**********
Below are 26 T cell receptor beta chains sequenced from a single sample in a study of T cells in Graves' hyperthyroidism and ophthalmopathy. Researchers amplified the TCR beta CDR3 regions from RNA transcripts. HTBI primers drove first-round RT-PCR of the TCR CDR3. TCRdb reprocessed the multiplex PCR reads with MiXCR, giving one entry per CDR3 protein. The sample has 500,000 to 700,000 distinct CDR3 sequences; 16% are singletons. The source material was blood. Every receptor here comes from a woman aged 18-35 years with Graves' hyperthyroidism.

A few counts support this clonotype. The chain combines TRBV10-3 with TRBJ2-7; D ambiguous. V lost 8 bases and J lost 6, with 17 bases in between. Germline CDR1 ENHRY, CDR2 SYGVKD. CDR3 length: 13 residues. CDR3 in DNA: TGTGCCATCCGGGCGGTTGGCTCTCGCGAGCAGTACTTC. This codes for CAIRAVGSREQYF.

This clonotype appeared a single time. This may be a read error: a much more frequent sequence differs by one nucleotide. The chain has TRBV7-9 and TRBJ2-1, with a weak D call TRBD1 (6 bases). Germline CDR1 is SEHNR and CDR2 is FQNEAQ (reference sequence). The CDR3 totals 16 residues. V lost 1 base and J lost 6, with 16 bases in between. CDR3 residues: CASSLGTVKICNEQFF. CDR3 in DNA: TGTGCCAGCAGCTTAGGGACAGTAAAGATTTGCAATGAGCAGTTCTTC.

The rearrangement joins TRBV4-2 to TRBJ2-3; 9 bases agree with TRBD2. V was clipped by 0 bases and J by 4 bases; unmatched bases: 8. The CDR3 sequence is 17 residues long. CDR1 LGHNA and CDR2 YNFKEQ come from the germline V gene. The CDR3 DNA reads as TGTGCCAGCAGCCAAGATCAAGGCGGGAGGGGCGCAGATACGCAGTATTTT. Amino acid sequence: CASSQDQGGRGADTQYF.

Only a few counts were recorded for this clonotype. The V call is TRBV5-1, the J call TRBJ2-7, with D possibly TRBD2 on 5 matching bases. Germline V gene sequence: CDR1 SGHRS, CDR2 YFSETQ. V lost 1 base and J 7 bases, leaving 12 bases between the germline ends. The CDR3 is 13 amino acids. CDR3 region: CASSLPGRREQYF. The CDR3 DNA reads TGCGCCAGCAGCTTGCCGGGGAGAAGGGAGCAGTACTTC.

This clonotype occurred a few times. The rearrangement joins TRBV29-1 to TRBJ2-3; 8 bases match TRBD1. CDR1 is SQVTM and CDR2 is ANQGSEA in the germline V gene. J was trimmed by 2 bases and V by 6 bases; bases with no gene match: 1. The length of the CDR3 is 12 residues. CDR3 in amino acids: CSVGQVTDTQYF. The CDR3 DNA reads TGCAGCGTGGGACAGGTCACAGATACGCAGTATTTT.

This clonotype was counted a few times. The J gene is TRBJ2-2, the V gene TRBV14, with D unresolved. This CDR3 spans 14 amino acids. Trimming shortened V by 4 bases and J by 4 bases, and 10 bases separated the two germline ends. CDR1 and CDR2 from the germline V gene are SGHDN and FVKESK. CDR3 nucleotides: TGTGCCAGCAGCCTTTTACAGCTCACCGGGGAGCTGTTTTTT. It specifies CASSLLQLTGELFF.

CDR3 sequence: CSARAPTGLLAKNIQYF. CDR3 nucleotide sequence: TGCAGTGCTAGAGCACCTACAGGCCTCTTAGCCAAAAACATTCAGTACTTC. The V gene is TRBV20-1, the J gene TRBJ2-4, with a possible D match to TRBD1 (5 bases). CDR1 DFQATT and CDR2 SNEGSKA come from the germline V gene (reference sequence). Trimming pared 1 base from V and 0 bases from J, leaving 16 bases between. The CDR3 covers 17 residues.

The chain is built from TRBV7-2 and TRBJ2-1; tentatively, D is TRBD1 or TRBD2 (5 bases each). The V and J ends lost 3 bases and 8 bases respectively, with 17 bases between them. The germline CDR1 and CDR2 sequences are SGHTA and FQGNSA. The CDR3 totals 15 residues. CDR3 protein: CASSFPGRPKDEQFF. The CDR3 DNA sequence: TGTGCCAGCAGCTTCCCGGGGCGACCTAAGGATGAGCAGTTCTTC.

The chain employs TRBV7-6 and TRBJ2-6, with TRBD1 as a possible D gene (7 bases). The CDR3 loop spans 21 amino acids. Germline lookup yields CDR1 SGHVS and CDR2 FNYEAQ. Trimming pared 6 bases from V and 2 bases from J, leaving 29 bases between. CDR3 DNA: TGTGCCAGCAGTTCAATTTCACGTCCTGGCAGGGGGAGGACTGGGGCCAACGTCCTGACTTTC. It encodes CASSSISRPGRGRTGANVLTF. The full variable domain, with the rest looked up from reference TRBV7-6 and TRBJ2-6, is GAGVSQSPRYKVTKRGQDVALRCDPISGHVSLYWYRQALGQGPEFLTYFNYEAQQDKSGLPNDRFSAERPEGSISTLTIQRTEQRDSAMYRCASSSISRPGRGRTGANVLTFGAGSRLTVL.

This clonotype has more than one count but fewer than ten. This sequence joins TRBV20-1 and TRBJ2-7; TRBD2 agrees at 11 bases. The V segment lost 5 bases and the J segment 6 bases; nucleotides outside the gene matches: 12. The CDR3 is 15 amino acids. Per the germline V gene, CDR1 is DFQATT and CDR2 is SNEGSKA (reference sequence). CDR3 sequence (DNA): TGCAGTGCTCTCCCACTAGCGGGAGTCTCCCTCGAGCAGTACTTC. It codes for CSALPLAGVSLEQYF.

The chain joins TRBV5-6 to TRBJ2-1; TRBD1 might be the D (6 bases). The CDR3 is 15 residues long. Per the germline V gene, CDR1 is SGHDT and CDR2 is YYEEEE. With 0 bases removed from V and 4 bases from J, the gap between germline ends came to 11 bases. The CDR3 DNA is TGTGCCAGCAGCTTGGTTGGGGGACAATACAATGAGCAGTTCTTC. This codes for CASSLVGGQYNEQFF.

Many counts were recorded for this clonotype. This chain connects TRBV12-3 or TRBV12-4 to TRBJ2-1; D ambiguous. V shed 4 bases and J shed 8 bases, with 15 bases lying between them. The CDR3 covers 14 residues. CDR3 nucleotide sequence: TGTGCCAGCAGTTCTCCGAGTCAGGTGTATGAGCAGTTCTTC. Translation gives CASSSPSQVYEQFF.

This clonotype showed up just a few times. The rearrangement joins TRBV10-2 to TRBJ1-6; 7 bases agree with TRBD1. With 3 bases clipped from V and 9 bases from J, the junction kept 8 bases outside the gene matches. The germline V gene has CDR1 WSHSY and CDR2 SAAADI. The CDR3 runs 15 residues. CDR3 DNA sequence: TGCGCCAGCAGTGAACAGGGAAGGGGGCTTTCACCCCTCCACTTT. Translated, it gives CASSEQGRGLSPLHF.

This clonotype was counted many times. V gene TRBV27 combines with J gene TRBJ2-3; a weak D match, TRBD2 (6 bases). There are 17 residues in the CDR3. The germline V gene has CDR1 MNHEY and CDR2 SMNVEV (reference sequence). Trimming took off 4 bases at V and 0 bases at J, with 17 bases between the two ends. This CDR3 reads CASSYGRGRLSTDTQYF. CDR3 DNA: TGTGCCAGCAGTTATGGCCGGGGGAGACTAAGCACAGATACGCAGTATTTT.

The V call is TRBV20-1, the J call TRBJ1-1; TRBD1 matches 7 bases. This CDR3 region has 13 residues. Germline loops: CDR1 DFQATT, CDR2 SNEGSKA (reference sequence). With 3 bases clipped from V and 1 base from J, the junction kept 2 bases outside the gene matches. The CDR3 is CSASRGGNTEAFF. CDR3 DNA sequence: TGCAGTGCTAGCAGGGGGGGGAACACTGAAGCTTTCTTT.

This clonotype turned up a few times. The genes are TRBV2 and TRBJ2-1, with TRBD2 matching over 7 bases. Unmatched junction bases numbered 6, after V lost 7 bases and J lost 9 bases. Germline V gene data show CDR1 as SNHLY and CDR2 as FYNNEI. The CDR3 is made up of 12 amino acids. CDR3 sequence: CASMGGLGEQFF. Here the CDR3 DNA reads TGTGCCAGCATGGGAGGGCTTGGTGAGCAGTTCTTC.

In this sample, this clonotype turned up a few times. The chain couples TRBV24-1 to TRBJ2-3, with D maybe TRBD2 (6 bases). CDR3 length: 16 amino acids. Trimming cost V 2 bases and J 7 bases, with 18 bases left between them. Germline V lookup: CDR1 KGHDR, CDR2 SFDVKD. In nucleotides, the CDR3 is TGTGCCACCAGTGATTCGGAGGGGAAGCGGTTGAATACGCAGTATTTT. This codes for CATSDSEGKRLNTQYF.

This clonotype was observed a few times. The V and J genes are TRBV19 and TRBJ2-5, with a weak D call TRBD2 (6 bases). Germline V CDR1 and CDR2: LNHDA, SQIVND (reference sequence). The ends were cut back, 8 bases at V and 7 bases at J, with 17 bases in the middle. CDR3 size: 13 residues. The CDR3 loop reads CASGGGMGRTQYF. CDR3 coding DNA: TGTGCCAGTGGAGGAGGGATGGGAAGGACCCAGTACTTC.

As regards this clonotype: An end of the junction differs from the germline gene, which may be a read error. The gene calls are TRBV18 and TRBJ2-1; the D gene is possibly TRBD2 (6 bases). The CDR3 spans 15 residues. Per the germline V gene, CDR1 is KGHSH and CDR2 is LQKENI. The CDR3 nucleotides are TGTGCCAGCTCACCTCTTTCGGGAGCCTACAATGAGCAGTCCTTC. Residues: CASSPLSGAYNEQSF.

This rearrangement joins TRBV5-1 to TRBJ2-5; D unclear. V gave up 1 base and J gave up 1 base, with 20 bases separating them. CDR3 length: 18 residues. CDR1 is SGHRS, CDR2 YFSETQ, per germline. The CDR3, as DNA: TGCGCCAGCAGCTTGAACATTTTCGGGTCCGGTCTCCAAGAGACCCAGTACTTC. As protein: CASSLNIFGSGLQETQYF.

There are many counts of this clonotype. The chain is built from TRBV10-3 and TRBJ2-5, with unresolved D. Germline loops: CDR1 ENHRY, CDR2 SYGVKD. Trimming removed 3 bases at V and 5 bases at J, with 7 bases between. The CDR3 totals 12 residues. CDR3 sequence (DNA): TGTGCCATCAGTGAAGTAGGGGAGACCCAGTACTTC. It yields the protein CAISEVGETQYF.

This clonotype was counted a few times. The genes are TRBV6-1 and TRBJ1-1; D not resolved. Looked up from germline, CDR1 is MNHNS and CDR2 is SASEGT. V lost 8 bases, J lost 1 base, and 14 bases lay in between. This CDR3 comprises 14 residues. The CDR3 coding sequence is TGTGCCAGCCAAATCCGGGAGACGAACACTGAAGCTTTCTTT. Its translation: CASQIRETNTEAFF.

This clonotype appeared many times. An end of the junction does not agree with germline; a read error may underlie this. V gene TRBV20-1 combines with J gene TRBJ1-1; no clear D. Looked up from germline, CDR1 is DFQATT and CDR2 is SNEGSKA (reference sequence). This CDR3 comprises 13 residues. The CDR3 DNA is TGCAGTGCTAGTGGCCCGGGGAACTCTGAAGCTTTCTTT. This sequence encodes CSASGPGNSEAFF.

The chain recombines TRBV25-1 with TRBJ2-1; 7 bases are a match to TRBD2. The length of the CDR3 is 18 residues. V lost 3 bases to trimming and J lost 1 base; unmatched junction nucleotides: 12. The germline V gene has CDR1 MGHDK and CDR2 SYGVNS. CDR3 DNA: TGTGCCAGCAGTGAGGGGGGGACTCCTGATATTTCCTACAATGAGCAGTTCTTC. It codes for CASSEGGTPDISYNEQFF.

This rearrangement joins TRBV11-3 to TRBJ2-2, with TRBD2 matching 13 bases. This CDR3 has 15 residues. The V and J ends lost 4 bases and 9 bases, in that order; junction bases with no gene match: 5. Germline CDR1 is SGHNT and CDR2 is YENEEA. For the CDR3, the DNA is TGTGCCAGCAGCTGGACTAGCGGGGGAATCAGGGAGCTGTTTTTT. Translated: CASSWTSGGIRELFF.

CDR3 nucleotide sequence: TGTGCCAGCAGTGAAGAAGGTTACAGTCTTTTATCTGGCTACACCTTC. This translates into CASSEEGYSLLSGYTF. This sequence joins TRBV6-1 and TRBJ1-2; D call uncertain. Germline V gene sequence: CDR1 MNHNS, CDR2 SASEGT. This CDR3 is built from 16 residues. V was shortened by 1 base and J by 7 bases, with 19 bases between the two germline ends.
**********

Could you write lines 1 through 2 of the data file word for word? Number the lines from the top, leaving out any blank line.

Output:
Below are 26 T cell receptor beta chains sequenced from a single sample in a study of T cells in Graves' hyperthyroidism and ophthalmopathy. Researchers amplified the TCR beta CDR3 regions from RNA transcripts. HTBI primers drove first-round RT-PCR of the TCR CDR3. TCRdb reprocessed the multiplex PCR reads with MiXCR, giving one entry per CDR3 protein. The sample has 500,000 to 700,000 distinct CDR3 sequences; 16% are singletons. The source material was blood. Every receptor here comes from a woman aged 18-35 years with Graves' hyperthyroidism.

A few counts support this clonotype. The chain combines TRBV10-3 with TRBJ2-7; D ambiguous. V lost 8 bases and J lost 6, with 17 bases in between. Germline CDR1 ENHRY, CDR2 SYGVKD. CDR3 length: 13 residues. CDR3 in DNA: TGTGCCATCCGGGCGGTTGGCTCTCGCGAGCAGTACTTC. This codes for CAIRAVGSREQYF.